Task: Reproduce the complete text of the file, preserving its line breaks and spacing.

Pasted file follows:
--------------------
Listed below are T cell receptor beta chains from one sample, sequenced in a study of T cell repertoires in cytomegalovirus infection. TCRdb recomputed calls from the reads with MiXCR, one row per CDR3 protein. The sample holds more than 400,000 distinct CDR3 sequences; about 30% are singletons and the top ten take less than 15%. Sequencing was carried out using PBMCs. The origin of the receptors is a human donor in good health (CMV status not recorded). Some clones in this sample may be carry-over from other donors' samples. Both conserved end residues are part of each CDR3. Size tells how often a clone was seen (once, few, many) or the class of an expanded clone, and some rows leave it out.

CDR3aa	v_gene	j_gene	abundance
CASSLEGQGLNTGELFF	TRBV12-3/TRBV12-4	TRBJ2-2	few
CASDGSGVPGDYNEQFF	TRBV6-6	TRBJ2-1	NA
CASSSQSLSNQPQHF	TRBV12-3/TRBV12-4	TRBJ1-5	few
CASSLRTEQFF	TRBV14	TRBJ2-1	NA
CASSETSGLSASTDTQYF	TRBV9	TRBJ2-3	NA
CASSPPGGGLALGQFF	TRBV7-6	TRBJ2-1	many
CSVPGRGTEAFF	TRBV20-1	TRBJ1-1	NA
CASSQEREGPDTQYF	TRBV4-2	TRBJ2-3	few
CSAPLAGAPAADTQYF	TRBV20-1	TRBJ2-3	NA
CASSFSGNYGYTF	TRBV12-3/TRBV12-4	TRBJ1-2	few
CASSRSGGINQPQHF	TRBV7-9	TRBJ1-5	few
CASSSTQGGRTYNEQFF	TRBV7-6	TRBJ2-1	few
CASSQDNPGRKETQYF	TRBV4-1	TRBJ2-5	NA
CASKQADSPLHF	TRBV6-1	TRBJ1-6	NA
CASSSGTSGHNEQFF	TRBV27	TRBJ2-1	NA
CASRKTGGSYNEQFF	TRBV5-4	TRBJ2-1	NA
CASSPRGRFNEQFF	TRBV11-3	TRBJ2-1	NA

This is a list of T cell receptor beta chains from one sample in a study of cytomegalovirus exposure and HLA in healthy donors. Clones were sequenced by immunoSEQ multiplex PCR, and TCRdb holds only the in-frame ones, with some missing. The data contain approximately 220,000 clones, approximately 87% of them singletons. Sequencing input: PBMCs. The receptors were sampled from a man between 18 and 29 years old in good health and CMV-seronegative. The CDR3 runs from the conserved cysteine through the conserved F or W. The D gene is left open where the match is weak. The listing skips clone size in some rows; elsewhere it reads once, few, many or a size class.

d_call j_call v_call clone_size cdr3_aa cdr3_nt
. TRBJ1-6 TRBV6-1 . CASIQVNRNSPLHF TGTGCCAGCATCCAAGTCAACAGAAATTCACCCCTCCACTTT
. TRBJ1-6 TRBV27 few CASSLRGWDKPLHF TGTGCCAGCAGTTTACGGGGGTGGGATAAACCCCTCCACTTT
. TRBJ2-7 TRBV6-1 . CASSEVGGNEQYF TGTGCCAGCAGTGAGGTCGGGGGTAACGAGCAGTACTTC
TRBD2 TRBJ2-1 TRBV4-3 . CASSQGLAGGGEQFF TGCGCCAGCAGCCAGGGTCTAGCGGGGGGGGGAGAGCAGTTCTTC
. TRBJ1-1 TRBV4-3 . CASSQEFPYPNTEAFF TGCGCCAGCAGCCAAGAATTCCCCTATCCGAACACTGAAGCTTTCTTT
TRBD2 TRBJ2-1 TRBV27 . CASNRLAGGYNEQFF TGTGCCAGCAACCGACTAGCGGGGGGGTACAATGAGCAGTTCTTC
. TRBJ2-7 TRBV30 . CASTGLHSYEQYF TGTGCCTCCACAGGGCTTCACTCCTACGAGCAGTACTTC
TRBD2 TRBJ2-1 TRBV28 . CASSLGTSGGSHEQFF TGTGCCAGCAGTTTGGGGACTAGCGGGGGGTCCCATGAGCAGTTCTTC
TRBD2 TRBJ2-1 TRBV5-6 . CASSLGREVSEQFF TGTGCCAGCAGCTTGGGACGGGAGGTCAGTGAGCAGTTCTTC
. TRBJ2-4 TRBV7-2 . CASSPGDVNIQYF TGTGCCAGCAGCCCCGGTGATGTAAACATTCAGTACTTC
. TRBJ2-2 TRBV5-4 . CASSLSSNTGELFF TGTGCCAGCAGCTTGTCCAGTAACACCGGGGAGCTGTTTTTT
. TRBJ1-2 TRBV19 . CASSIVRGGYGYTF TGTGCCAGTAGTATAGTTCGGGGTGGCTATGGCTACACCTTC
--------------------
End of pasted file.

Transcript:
Listed below are T cell receptor beta chains from one sample, sequenced in a study of T cell repertoires in cytomegalovirus infection. TCRdb recomputed calls from the reads with MiXCR, one row per CDR3 protein. The sample holds more than 400,000 distinct CDR3 sequences; about 30% are singletons and the top ten take less than 15%. Sequencing was carried out using PBMCs. The origin of the receptors is a human donor in good health (CMV status not recorded). Some clones in this sample may be carry-over from other donors' samples. Both conserved end residues are part of each CDR3. Size tells how often a clone was seen (once, few, many) or the class of an expanded clone, and some rows leave it out.

CDR3aa	v_gene	j_gene	abundance
CASSLEGQGLNTGELFF	TRBV12-3/TRBV12-4	TRBJ2-2	few
CASDGSGVPGDYNEQFF	TRBV6-6	TRBJ2-1	NA
CASSSQSLSNQPQHF	TRBV12-3/TRBV12-4	TRBJ1-5	few
CASSLRTEQFF	TRBV14	TRBJ2-1	NA
CASSETSGLSASTDTQYF	TRBV9	TRBJ2-3	NA
CASSPPGGGLALGQFF	TRBV7-6	TRBJ2-1	many
CSVPGRGTEAFF	TRBV20-1	TRBJ1-1	NA
CASSQEREGPDTQYF	TRBV4-2	TRBJ2-3	few
CSAPLAGAPAADTQYF	TRBV20-1	TRBJ2-3	NA
CASSFSGNYGYTF	TRBV12-3/TRBV12-4	TRBJ1-2	few
CASSRSGGINQPQHF	TRBV7-9	TRBJ1-5	few
CASSSTQGGRTYNEQFF	TRBV7-6	TRBJ2-1	few
CASSQDNPGRKETQYF	TRBV4-1	TRBJ2-5	NA
CASKQADSPLHF	TRBV6-1	TRBJ1-6	NA
CASSSGTSGHNEQFF	TRBV27	TRBJ2-1	NA
CASRKTGGSYNEQFF	TRBV5-4	TRBJ2-1	NA
CASSPRGRFNEQFF	TRBV11-3	TRBJ2-1	NA

This is a list of T cell receptor beta chains from one sample in a study of cytomegalovirus exposure and HLA in healthy donors. Clones were sequenced by immunoSEQ multiplex PCR, and TCRdb holds only the in-frame ones, with some missing. The data contain approximately 220,000 clones, approximately 87% of them singletons. Sequencing input: PBMCs. The receptors were sampled from a man between 18 and 29 years old in good health and CMV-seronegative. The CDR3 runs from the conserved cysteine through the conserved F or W. The D gene is left open where the match is weak. The listing skips clone size in some rows; elsewhere it reads once, few, many or a size class.

d_call j_call v_call clone_size cdr3_aa cdr3_nt
. TRBJ1-6 TRBV6-1 . CASIQVNRNSPLHF TGTGCCAGCATCCAAGTCAACAGAAATTCACCCCTCCACTTT
. TRBJ1-6 TRBV27 few CASSLRGWDKPLHF TGTGCCAGCAGTTTACGGGGGTGGGATAAACCCCTCCACTTT
. TRBJ2-7 TRBV6-1 . CASSEVGGNEQYF TGTGCCAGCAGTGAGGTCGGGGGTAACGAGCAGTACTTC
TRBD2 TRBJ2-1 TRBV4-3 . CASSQGLAGGGEQFF TGCGCCAGCAGCCAGGGTCTAGCGGGGGGGGGAGAGCAGTTCTTC
. TRBJ1-1 TRBV4-3 . CASSQEFPYPNTEAFF TGCGCCAGCAGCCAAGAATTCCCCTATCCGAACACTGAAGCTTTCTTT
TRBD2 TRBJ2-1 TRBV27 . CASNRLAGGYNEQFF TGTGCCAGCAACCGACTAGCGGGGGGGTACAATGAGCAGTTCTTC
. TRBJ2-7 TRBV30 . CASTGLHSYEQYF TGTGCCTCCACAGGGCTTCACTCCTACGAGCAGTACTTC
TRBD2 TRBJ2-1 TRBV28 . CASSLGTSGGSHEQFF TGTGCCAGCAGTTTGGGGACTAGCGGGGGGTCCCATGAGCAGTTCTTC
TRBD2 TRBJ2-1 TRBV5-6 . CASSLGREVSEQFF TGTGCCAGCAGCTTGGGACGGGAGGTCAGTGAGCAGTTCTTC
. TRBJ2-4 TRBV7-2 . CASSPGDVNIQYF TGTGCCAGCAGCCCCGGTGATGTAAACATTCAGTACTTC
. TRBJ2-2 TRBV5-4 . CASSLSSNTGELFF TGTGCCAGCAGCTTGTCCAGTAACACCGGGGAGCTGTTTTTT
. TRBJ1-2 TRBV19 . CASSIVRGGYGYTF TGTGCCAGTAGTATAGTTCGGGGTGGCTATGGCTACACCTTC